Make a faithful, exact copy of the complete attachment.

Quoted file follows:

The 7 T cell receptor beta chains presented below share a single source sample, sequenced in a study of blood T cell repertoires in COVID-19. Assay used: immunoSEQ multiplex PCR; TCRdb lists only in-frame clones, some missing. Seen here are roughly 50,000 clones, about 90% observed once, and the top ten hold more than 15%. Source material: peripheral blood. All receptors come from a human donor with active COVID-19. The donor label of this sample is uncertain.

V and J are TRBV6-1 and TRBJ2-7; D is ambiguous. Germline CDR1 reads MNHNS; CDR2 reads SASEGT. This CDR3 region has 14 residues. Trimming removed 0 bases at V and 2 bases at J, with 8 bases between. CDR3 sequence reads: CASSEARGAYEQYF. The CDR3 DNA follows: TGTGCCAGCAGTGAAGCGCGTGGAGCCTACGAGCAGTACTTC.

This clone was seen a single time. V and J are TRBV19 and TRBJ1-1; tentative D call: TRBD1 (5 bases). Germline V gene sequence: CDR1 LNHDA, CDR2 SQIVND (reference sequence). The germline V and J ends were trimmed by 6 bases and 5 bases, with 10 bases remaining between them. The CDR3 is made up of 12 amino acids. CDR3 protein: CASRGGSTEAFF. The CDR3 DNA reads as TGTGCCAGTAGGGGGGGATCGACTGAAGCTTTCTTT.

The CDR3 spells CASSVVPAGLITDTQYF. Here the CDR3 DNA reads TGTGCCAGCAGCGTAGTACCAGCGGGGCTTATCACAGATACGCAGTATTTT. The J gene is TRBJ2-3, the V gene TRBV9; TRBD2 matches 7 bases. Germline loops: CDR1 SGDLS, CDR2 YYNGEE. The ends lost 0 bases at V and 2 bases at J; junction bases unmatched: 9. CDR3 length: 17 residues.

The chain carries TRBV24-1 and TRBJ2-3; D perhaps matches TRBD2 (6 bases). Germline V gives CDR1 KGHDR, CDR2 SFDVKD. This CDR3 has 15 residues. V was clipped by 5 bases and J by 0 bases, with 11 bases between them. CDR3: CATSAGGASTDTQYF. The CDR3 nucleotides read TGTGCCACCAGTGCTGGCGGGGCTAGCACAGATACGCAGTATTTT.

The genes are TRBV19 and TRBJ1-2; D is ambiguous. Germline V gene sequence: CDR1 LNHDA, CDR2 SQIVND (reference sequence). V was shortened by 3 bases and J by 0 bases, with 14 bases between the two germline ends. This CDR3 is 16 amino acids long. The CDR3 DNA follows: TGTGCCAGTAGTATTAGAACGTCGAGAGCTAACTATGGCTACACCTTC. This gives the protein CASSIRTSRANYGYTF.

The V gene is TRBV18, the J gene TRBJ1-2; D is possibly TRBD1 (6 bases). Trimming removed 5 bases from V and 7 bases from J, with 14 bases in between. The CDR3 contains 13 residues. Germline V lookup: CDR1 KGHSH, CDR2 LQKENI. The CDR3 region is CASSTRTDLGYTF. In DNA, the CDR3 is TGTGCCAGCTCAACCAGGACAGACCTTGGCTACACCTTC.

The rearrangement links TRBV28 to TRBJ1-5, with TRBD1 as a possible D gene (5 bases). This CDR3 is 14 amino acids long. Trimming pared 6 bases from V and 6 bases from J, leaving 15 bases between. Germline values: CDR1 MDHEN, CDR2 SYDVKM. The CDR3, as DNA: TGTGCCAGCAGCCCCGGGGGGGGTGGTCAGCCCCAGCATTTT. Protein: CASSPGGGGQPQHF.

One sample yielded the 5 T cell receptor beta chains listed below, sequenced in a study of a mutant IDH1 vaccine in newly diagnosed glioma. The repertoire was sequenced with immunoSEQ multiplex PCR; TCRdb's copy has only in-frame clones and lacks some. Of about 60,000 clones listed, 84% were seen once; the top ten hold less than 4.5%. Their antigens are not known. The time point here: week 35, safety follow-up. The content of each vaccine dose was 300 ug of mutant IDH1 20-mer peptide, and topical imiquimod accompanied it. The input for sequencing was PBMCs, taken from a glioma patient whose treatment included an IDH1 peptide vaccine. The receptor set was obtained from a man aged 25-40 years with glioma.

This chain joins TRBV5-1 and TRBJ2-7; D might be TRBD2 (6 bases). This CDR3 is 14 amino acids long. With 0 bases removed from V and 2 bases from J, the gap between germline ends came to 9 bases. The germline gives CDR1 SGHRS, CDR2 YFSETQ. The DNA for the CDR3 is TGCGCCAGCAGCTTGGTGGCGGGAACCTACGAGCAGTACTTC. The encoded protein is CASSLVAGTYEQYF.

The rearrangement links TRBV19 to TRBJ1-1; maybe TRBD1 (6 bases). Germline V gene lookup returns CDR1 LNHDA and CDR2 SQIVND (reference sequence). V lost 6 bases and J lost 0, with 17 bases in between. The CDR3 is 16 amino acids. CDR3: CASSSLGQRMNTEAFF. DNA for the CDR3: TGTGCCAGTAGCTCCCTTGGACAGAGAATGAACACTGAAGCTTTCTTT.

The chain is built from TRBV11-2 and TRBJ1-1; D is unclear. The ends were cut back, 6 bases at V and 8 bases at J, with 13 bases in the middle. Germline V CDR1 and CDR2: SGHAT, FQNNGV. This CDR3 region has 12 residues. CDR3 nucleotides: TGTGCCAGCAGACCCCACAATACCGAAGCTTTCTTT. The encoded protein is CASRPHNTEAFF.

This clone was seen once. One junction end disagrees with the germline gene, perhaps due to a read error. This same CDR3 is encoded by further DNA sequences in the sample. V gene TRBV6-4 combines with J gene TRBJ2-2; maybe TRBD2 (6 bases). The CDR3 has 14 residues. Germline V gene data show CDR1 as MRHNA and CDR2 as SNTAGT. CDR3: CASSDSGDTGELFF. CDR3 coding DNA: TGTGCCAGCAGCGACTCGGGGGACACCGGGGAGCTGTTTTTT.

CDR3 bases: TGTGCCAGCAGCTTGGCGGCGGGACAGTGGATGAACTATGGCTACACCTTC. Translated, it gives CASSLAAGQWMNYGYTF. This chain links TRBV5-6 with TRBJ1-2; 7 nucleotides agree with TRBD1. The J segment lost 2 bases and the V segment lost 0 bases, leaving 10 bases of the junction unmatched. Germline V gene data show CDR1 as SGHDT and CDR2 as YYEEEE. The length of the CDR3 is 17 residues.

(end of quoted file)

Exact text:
The 7 T cell receptor beta chains presented below share a single source sample, sequenced in a study of blood T cell repertoires in COVID-19. Assay used: immunoSEQ multiplex PCR; TCRdb lists only in-frame clones, some missing. Seen here are roughly 50,000 clones, about 90% observed once, and the top ten hold more than 15%. Source material: peripheral blood. All receptors come from a human donor with active COVID-19. The donor label of this sample is uncertain.

V and J are TRBV6-1 and TRBJ2-7; D is ambiguous. Germline CDR1 reads MNHNS; CDR2 reads SASEGT. This CDR3 region has 14 residues. Trimming removed 0 bases at V and 2 bases at J, with 8 bases between. CDR3 sequence reads: CASSEARGAYEQYF. The CDR3 DNA follows: TGTGCCAGCAGTGAAGCGCGTGGAGCCTACGAGCAGTACTTC.

This clone was seen a single time. V and J are TRBV19 and TRBJ1-1; tentative D call: TRBD1 (5 bases). Germline V gene sequence: CDR1 LNHDA, CDR2 SQIVND (reference sequence). The germline V and J ends were trimmed by 6 bases and 5 bases, with 10 bases remaining between them. The CDR3 is made up of 12 amino acids. CDR3 protein: CASRGGSTEAFF. The CDR3 DNA reads as TGTGCCAGTAGGGGGGGATCGACTGAAGCTTTCTTT.

The CDR3 spells CASSVVPAGLITDTQYF. Here the CDR3 DNA reads TGTGCCAGCAGCGTAGTACCAGCGGGGCTTATCACAGATACGCAGTATTTT. The J gene is TRBJ2-3, the V gene TRBV9; TRBD2 matches 7 bases. Germline loops: CDR1 SGDLS, CDR2 YYNGEE. The ends lost 0 bases at V and 2 bases at J; junction bases unmatched: 9. CDR3 length: 17 residues.

The chain carries TRBV24-1 and TRBJ2-3; D perhaps matches TRBD2 (6 bases). Germline V gives CDR1 KGHDR, CDR2 SFDVKD. This CDR3 has 15 residues. V was clipped by 5 bases and J by 0 bases, with 11 bases between them. CDR3: CATSAGGASTDTQYF. The CDR3 nucleotides read TGTGCCACCAGTGCTGGCGGGGCTAGCACAGATACGCAGTATTTT.

The genes are TRBV19 and TRBJ1-2; D is ambiguous. Germline V gene sequence: CDR1 LNHDA, CDR2 SQIVND (reference sequence). V was shortened by 3 bases and J by 0 bases, with 14 bases between the two germline ends. This CDR3 is 16 amino acids long. The CDR3 DNA follows: TGTGCCAGTAGTATTAGAACGTCGAGAGCTAACTATGGCTACACCTTC. This gives the protein CASSIRTSRANYGYTF.

The V gene is TRBV18, the J gene TRBJ1-2; D is possibly TRBD1 (6 bases). Trimming removed 5 bases from V and 7 bases from J, with 14 bases in between. The CDR3 contains 13 residues. Germline V lookup: CDR1 KGHSH, CDR2 LQKENI. The CDR3 region is CASSTRTDLGYTF. In DNA, the CDR3 is TGTGCCAGCTCAACCAGGACAGACCTTGGCTACACCTTC.

The rearrangement links TRBV28 to TRBJ1-5, with TRBD1 as a possible D gene (5 bases). This CDR3 is 14 amino acids long. Trimming pared 6 bases from V and 6 bases from J, leaving 15 bases between. Germline values: CDR1 MDHEN, CDR2 SYDVKM. The CDR3, as DNA: TGTGCCAGCAGCCCCGGGGGGGGTGGTCAGCCCCAGCATTTT. Protein: CASSPGGGGQPQHF.

One sample yielded the 5 T cell receptor beta chains listed below, sequenced in a study of a mutant IDH1 vaccine in newly diagnosed glioma. The repertoire was sequenced with immunoSEQ multiplex PCR; TCRdb's copy has only in-frame clones and lacks some. Of about 60,000 clones listed, 84% were seen once; the top ten hold less than 4.5%. Their antigens are not known. The time point here: week 35, safety follow-up. The content of each vaccine dose was 300 ug of mutant IDH1 20-mer peptide, and topical imiquimod accompanied it. The input for sequencing was PBMCs, taken from a glioma patient whose treatment included an IDH1 peptide vaccine. The receptor set was obtained from a man aged 25-40 years with glioma.

This chain joins TRBV5-1 and TRBJ2-7; D might be TRBD2 (6 bases). This CDR3 is 14 amino acids long. With 0 bases removed from V and 2 bases from J, the gap between germline ends came to 9 bases. The germline gives CDR1 SGHRS, CDR2 YFSETQ. The DNA for the CDR3 is TGCGCCAGCAGCTTGGTGGCGGGAACCTACGAGCAGTACTTC. The encoded protein is CASSLVAGTYEQYF.

The rearrangement links TRBV19 to TRBJ1-1; maybe TRBD1 (6 bases). Germline V gene lookup returns CDR1 LNHDA and CDR2 SQIVND (reference sequence). V lost 6 bases and J lost 0, with 17 bases in between. The CDR3 is 16 amino acids. CDR3: CASSSLGQRMNTEAFF. DNA for the CDR3: TGTGCCAGTAGCTCCCTTGGACAGAGAATGAACACTGAAGCTTTCTTT.

The chain is built from TRBV11-2 and TRBJ1-1; D is unclear. The ends were cut back, 6 bases at V and 8 bases at J, with 13 bases in the middle. Germline V CDR1 and CDR2: SGHAT, FQNNGV. This CDR3 region has 12 residues. CDR3 nucleotides: TGTGCCAGCAGACCCCACAATACCGAAGCTTTCTTT. The encoded protein is CASRPHNTEAFF.

This clone was seen once. One junction end disagrees with the germline gene, perhaps due to a read error. This same CDR3 is encoded by further DNA sequences in the sample. V gene TRBV6-4 combines with J gene TRBJ2-2; maybe TRBD2 (6 bases). The CDR3 has 14 residues. Germline V gene data show CDR1 as MRHNA and CDR2 as SNTAGT. CDR3: CASSDSGDTGELFF. CDR3 coding DNA: TGTGCCAGCAGCGACTCGGGGGACACCGGGGAGCTGTTTTTT.

CDR3 bases: TGTGCCAGCAGCTTGGCGGCGGGACAGTGGATGAACTATGGCTACACCTTC. Translated, it gives CASSLAAGQWMNYGYTF. This chain links TRBV5-6 with TRBJ1-2; 7 nucleotides agree with TRBD1. The J segment lost 2 bases and the V segment lost 0 bases, leaving 10 bases of the junction unmatched. Germline V gene data show CDR1 as SGHDT and CDR2 as YYEEEE. The length of the CDR3 is 17 residues.